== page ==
Note to readers: Only the charts and the Market Summary change from week to week. All other text remains the same, in order to allow regular readers to quickly absorb the entire Brief.

Each Thursday evening, we take some time to reconcile some of the varied options indicators available for the S&P 500. These indicators are unique to zentrader, and were developed in order to give readers an edge in the stock market.

These indicators were meant to be tangible – easily understood at a glance – thus providing an instant snapshot of the stock market to anyone regardless of trading experience, or the lack of experience.

Taking the Stock Market’s Temperature

First, we take the stock market’s Temperature. We need to know if the stock market is hot right now, or if it has cooled off. In other words, is this a hot Bull market in which stock prices are going up, or a cold Bear market in which stock prices are tumbling?

To take the Temperature of the S&P 500, we look at the performance of a simple option trade known as a Covered Call. Covered Call trading is almost always profitable in a Bull market, and very often results in losses in a Bear market. Conversely, if Covered Calls* are profitable it is currently a Bull market, and if Covered Calls are returning losses it is a Bear market.

SNP Temperature -46

We consider the point at which Covered Call trading breaks even – returns zero profit and zero loss – to be (more…)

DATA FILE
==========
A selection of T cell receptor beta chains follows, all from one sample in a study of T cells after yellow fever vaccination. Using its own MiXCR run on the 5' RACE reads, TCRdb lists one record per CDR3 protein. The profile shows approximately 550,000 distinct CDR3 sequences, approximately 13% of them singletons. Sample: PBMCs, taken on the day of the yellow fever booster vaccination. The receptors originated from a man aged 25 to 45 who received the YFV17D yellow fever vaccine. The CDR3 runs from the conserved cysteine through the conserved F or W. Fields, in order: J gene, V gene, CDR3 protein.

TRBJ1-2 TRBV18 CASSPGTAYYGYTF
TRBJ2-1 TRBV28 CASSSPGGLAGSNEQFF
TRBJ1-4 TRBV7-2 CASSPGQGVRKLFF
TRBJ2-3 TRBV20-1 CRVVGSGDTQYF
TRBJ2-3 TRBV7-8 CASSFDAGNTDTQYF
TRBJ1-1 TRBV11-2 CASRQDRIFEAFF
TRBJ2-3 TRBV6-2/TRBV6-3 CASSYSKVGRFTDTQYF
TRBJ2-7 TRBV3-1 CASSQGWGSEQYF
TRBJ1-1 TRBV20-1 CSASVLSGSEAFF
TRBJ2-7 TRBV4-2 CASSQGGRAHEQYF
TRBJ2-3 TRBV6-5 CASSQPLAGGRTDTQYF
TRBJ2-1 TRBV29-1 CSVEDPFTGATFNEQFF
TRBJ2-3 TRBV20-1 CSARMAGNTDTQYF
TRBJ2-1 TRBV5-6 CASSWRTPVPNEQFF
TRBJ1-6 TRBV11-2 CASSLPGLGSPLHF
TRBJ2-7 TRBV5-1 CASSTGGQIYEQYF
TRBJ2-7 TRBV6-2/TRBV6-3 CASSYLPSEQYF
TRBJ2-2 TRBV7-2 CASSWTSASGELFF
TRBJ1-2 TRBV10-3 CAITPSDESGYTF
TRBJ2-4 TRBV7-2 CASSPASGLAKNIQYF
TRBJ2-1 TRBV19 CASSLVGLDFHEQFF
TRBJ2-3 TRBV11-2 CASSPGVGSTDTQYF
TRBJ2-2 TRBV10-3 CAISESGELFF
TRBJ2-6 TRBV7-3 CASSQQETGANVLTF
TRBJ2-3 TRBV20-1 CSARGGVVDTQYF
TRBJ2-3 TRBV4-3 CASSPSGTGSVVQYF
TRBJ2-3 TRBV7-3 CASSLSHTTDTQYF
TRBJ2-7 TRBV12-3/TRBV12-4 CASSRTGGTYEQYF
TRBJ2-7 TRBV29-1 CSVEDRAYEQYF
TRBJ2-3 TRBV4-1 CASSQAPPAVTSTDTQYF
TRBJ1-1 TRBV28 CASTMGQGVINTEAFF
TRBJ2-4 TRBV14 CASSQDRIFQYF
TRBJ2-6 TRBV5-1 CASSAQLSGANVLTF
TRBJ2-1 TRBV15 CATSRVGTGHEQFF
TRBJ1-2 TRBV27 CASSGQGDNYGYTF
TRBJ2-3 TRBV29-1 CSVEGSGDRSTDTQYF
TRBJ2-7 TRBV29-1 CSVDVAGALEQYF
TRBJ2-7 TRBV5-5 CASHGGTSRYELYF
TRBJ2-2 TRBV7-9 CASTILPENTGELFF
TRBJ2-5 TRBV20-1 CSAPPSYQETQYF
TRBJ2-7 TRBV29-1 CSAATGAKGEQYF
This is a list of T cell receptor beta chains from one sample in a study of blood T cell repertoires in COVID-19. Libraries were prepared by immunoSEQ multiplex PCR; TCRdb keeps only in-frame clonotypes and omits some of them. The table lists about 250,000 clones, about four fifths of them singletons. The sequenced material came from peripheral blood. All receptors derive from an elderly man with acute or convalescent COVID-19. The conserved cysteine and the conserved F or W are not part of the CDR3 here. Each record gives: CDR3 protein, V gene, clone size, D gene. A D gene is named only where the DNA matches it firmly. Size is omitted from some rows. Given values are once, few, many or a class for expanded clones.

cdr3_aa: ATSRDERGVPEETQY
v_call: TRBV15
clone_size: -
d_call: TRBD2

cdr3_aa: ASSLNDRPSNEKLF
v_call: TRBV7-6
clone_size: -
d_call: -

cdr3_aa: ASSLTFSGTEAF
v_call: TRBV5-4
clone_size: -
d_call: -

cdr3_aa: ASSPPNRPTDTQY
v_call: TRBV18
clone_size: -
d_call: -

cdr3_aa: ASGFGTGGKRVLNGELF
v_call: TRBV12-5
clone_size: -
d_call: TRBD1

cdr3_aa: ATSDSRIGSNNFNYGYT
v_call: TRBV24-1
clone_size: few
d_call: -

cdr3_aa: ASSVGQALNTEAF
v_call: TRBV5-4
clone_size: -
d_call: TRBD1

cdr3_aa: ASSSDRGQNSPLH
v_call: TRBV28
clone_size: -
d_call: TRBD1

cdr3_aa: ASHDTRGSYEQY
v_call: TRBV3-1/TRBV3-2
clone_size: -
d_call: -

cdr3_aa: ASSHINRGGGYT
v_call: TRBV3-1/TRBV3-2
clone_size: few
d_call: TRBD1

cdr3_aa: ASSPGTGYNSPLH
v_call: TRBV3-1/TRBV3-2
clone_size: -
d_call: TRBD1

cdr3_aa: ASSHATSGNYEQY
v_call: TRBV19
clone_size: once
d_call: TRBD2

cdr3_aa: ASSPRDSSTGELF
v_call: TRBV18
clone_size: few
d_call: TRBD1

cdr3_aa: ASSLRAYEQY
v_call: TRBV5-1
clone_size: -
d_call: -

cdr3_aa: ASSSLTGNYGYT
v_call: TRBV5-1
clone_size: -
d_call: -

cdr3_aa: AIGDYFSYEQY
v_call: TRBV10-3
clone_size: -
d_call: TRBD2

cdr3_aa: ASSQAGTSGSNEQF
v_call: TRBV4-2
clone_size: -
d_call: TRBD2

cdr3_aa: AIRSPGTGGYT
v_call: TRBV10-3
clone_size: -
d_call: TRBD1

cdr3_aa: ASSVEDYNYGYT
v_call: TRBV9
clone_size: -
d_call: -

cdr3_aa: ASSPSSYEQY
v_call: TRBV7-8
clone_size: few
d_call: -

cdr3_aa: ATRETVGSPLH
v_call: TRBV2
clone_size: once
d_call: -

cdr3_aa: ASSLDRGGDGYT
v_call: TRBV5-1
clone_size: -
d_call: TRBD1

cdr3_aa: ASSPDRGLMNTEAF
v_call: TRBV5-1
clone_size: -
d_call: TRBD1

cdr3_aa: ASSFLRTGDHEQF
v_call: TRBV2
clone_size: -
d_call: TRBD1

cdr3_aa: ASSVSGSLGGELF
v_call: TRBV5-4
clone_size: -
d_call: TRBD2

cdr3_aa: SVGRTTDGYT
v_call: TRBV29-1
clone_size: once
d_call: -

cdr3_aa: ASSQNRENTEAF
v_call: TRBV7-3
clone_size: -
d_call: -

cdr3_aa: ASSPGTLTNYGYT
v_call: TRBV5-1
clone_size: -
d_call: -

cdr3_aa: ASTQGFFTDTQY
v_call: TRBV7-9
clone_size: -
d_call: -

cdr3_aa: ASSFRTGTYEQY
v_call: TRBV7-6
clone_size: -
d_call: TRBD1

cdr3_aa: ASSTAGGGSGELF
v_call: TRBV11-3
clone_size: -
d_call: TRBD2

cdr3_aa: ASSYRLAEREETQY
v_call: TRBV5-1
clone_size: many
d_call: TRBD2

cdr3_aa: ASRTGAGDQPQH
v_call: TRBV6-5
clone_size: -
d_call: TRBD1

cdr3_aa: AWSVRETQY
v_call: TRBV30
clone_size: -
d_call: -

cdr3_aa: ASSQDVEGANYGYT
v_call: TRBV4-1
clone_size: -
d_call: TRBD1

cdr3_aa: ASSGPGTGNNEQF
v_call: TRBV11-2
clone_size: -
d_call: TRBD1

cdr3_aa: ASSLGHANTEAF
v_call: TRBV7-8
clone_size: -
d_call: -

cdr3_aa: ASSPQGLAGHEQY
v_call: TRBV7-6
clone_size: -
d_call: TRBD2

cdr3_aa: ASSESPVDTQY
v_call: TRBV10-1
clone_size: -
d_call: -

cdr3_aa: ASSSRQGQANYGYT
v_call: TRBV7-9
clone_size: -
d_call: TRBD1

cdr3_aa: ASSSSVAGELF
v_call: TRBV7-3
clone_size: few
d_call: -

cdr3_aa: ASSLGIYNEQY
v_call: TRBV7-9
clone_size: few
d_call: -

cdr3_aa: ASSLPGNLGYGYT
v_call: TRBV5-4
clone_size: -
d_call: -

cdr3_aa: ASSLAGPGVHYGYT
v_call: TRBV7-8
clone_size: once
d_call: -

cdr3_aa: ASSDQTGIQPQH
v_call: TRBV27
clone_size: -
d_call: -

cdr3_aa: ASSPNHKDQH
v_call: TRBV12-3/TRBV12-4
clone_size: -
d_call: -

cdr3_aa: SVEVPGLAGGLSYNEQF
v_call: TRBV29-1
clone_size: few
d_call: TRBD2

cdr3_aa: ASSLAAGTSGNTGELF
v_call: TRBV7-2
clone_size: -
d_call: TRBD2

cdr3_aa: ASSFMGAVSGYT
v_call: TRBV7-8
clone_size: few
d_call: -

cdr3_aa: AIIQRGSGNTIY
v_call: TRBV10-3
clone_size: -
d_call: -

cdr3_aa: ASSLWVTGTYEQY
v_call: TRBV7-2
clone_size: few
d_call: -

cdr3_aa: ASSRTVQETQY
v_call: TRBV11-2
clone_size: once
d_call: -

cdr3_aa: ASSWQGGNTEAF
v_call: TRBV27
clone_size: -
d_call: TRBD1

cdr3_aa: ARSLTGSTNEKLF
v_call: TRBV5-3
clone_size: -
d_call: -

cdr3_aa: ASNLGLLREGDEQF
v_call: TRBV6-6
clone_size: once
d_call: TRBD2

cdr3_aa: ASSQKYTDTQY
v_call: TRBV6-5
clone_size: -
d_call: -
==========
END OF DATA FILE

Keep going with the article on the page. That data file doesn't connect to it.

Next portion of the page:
By Poly

This is an excerpt from this weekends premium update from the The Financial Tap, which is dedicated to helping people learn to grow into successful investors by providing cycle research on multiple markets delivered twice weekly. Now offering monthly & quarterly subscriptions with 30 day refund. Promo code ZEN saves 10%.

The entire trading community is once again extremely bearish on equities. Whenever we see extensive, relentless declines like those of the past two weeks, sentiment accelerates quickly to the downside, and this time was no exception. In fact, we’ve seen a rather remarkable breakdown in sentiment. It’s now plumbing depths that typically ring in significant turning points: Investor Cycle Lows, the end of corrections, and the end of bear markets.

Sentiment alone tells only half the picture, however. It can remain extremely elevated for long periods during bull markets, and extremely low for extended periods during bear markets. If equities are locked into the early stages of a protracted, bear market, it would be normal to have the level of negative sentiment we’re seeing today. That said, during the bull market of the past six years, each instance of negative sentiment at today’s level has spawned a significant rally.

 

1-17 Equity Sentiment

The current equity market decline has been extreme. The current Daily Cycle is now very oversold and, from a timing perspective, is also a little extended. Friday marked Day 42 of the current DC, well into the normal timing band for a DCL. A further low on Monday (in pre-market futures) or on Tuesday (at the regular market open) could mark the low of the current Daily Cycle. (more…)